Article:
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Norman Shaw, artist, drawing, An Leabhar Mor Great Book of Gaelic Norman Shaw algernon blackwood arthur machen
Gloomy Woodland

Ink on paper, 2002

30 x 40cm

Original drawing for etching produced for An Leabhar Mòr / The Great Book of Gaelic exhibition (An Lanntair, Stornoway, 2002, toured internationally) and book (Canongate, 2002).

A response to the Gaelic poem The Gloomy Woodland by John MacLean (c.1787-1848) from Tiree, who emigrated to Canada in 1819.

It was composed when the poet's brother, Donald, wrote him a letter asking him to describe what Canada was like after he had emigrated there. Instead of writing a letter in reply, he composed this poem describing in detail what it was like.

The lines I responded to for this image were:

'I'm all alone in this gloomy woodland,

my mind is troubled, I sing no song:

Against all nature I took this place here

and native wit from my mind has gone...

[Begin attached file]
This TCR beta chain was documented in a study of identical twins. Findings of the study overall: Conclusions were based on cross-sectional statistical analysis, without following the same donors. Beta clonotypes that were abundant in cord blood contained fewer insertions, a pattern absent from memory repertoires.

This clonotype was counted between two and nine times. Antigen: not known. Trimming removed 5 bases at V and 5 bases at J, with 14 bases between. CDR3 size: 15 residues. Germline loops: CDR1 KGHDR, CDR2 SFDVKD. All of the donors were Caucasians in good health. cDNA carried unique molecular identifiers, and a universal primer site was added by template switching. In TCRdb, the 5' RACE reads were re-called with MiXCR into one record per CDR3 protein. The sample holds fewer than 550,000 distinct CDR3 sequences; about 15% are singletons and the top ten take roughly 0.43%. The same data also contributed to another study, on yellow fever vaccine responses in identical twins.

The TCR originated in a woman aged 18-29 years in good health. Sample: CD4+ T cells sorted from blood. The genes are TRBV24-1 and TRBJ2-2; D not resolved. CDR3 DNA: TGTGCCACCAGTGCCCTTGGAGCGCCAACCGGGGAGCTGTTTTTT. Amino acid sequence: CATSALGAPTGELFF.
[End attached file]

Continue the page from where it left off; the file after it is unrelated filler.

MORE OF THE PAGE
...each night and day, in each task I turn to,

the ache of memory grows more and more;

I left my dear land beside the ocean

and now no sea laps my dwelling's shore...

...I must keep digging to win bare living

to hold these wild threatening woods at bay...'

The poet is homesick for his native Hebrides, and feels alienated in the dense forest - a stark contrast to the open treeless horizons of home. Many of my ancestors, some of whom were MacLeans, emigrated from Lewis to Canada in the 19th century.

I wanted to evoke the overwhelming animistic presence of the forest, writhing with material and immaterial entities, disorientating and even threatening.

On that note, I was as much inspired by the writings of Algernon Blackwood and Arthur Machen as I was by the poem.

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